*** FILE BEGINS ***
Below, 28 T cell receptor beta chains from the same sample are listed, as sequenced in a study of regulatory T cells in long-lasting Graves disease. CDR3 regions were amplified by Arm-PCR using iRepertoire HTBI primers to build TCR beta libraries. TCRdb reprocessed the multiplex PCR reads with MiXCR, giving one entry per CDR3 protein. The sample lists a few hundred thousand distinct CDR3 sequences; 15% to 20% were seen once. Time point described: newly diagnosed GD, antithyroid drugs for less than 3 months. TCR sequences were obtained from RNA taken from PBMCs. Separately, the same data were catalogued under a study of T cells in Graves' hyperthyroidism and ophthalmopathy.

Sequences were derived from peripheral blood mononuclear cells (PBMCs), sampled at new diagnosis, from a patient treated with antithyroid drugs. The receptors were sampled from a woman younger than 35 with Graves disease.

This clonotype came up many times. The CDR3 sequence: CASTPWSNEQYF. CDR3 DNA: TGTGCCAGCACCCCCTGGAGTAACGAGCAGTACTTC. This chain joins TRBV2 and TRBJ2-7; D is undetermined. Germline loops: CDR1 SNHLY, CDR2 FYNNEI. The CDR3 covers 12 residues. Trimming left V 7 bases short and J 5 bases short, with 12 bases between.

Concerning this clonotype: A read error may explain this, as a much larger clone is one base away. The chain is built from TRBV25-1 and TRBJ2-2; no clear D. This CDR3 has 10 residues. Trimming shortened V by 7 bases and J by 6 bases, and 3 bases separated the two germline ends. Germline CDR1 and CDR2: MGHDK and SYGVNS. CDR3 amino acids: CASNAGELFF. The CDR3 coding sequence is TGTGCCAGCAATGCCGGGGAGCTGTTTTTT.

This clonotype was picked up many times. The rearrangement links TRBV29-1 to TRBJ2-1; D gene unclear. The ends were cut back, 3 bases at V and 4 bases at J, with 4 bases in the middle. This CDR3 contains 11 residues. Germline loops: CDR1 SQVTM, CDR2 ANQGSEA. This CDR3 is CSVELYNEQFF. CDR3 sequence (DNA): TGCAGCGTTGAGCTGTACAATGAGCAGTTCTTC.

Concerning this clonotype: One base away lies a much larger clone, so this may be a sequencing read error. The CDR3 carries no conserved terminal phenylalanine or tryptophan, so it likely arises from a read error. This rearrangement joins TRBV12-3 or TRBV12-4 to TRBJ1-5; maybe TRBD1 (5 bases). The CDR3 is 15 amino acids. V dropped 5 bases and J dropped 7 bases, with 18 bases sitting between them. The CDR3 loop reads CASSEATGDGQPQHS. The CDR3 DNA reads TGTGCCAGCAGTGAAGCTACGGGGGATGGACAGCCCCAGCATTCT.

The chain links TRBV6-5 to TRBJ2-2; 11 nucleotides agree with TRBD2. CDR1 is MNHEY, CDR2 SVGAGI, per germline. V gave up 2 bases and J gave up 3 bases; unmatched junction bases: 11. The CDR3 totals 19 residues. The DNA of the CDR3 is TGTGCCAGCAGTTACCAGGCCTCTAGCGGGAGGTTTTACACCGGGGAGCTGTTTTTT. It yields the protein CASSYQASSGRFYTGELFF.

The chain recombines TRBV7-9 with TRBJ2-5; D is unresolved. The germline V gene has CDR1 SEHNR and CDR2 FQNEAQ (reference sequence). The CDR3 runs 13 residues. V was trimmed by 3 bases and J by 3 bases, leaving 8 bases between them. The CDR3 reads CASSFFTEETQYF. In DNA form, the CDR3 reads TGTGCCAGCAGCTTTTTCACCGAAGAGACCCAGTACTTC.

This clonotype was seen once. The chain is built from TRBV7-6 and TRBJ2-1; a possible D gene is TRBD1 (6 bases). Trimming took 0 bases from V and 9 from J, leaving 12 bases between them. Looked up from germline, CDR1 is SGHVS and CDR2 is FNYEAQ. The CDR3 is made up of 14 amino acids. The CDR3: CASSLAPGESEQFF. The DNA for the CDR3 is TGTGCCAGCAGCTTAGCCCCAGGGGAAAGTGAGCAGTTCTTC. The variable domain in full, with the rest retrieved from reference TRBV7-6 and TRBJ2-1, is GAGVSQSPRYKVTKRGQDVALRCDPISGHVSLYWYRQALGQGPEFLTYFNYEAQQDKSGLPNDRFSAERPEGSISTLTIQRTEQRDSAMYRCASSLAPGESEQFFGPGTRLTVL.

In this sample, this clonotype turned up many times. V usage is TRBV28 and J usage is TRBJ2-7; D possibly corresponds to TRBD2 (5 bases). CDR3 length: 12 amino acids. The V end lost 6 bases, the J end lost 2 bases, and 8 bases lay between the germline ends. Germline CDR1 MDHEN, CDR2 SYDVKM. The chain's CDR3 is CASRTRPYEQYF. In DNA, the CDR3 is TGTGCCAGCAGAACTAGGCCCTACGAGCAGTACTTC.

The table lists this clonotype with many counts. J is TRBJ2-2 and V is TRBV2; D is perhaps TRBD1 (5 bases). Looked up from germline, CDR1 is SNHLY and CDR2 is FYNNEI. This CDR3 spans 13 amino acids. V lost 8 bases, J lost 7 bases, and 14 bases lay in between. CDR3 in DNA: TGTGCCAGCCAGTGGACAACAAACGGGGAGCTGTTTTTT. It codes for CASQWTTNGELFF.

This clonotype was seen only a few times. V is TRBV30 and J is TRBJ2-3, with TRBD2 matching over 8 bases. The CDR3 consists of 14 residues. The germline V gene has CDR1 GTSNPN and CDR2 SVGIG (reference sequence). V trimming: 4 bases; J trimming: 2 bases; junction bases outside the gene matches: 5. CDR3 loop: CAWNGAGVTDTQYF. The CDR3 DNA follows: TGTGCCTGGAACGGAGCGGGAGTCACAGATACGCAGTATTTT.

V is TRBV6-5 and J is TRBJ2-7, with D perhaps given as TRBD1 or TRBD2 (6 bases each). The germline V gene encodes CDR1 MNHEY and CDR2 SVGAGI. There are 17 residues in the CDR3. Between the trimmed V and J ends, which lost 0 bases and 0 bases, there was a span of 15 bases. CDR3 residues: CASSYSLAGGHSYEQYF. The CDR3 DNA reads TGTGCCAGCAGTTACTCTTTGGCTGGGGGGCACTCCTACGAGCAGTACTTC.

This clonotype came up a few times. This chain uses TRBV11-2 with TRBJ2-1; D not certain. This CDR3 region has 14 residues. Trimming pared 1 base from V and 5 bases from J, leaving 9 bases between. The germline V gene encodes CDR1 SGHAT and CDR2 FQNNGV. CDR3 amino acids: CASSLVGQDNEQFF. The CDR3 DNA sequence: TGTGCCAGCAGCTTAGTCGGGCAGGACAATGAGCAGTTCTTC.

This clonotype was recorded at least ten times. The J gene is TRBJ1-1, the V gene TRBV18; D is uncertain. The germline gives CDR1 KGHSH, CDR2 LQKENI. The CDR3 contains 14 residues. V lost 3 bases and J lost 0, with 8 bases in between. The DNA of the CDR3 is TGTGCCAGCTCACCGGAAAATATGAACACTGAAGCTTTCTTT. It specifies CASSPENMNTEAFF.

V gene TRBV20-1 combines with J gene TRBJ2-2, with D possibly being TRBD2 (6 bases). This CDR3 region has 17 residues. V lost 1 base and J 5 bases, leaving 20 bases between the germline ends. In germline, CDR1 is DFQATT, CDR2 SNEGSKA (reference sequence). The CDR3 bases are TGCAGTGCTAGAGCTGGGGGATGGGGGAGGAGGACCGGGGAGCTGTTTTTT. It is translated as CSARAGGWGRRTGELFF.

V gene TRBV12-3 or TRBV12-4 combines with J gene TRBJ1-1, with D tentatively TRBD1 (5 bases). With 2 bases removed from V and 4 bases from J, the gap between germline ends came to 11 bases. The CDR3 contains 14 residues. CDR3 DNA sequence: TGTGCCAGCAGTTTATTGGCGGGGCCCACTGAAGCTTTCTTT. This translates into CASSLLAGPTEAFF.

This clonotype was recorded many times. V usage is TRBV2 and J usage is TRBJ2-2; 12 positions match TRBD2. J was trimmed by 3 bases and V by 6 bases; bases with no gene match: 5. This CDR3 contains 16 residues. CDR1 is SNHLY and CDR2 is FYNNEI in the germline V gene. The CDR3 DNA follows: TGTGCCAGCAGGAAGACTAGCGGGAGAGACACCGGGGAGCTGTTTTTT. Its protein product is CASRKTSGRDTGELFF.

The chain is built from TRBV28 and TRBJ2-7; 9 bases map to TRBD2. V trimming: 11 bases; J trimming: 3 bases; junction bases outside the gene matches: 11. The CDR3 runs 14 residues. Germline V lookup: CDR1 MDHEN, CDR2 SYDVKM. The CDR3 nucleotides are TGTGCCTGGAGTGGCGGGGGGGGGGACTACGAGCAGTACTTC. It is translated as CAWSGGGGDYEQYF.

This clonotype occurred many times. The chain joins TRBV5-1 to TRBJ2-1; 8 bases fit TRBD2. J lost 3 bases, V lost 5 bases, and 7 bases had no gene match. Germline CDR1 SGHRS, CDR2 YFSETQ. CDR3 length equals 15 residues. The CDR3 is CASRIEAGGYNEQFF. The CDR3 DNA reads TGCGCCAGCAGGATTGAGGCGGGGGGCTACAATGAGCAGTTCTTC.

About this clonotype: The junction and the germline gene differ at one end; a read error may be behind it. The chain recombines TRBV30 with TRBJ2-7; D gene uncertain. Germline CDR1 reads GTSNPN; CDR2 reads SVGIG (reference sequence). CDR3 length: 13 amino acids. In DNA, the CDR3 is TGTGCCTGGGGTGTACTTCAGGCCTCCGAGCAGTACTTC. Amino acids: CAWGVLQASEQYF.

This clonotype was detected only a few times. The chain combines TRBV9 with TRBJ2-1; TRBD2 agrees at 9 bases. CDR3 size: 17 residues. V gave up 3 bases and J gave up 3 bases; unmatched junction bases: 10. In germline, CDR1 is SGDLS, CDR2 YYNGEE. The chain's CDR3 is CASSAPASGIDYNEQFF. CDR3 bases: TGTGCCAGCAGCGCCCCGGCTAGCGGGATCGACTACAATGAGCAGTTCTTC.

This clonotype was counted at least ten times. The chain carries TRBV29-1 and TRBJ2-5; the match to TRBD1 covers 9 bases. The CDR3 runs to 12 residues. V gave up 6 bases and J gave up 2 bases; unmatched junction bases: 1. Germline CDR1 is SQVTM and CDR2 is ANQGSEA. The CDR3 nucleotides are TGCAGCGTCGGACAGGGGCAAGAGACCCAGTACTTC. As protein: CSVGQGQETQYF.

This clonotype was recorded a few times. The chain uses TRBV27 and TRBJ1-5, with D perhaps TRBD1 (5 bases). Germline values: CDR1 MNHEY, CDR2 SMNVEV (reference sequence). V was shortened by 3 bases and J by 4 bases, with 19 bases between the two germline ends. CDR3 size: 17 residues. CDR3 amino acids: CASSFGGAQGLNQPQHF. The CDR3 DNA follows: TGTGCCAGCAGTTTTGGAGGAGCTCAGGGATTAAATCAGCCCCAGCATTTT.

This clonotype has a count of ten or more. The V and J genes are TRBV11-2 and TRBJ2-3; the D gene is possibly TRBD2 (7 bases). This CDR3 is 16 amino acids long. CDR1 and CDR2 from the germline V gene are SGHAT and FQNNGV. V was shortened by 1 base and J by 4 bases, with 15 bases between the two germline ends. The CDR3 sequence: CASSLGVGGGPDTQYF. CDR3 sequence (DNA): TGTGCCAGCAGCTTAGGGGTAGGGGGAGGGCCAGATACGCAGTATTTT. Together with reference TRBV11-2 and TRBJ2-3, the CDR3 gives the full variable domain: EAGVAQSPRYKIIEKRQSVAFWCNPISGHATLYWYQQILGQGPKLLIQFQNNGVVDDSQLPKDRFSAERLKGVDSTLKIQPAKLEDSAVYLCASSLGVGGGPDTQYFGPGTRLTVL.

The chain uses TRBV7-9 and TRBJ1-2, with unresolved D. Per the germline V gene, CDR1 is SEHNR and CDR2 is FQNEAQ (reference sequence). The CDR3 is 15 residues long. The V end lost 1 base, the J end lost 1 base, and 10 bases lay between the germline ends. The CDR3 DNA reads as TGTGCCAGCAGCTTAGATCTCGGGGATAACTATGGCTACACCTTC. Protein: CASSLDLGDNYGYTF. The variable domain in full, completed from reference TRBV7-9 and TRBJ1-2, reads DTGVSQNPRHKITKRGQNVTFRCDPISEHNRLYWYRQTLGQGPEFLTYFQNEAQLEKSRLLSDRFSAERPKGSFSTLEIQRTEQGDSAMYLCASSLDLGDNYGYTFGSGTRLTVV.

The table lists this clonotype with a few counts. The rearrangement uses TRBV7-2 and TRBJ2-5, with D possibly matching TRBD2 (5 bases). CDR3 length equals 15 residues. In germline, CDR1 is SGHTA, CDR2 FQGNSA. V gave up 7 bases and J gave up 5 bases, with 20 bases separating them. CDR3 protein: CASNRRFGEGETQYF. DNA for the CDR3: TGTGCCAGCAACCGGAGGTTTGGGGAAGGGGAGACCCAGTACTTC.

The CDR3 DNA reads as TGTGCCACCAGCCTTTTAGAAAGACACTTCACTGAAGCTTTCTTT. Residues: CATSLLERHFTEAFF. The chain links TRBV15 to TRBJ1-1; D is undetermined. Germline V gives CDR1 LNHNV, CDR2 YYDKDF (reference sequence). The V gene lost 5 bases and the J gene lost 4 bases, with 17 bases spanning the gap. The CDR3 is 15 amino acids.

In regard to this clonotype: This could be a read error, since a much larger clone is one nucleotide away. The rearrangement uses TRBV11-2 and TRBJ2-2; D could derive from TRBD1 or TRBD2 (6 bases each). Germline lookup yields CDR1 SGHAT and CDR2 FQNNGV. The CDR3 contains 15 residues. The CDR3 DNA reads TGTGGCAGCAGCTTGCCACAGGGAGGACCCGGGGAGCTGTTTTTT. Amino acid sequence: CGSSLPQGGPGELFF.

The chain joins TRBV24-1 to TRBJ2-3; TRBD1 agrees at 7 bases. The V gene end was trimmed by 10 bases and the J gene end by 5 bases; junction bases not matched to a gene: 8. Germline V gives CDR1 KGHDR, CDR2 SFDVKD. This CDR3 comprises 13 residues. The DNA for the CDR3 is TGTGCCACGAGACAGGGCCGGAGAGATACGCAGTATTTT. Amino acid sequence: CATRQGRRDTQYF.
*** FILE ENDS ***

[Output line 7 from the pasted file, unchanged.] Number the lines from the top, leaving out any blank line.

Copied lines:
The chain links TRBV6-5 to TRBJ2-2; 11 nucleotides agree with TRBD2. CDR1 is MNHEY, CDR2 SVGAGI, per germline. V gave up 2 bases and J gave up 3 bases; unmatched junction bases: 11. The CDR3 totals 19 residues. The DNA of the CDR3 is TGTGCCAGCAGTTACCAGGCCTCTAGCGGGAGGTTTTACACCGGGGAGCTGTTTTTT. It yields the protein CASSYQASSGRFYTGELFF.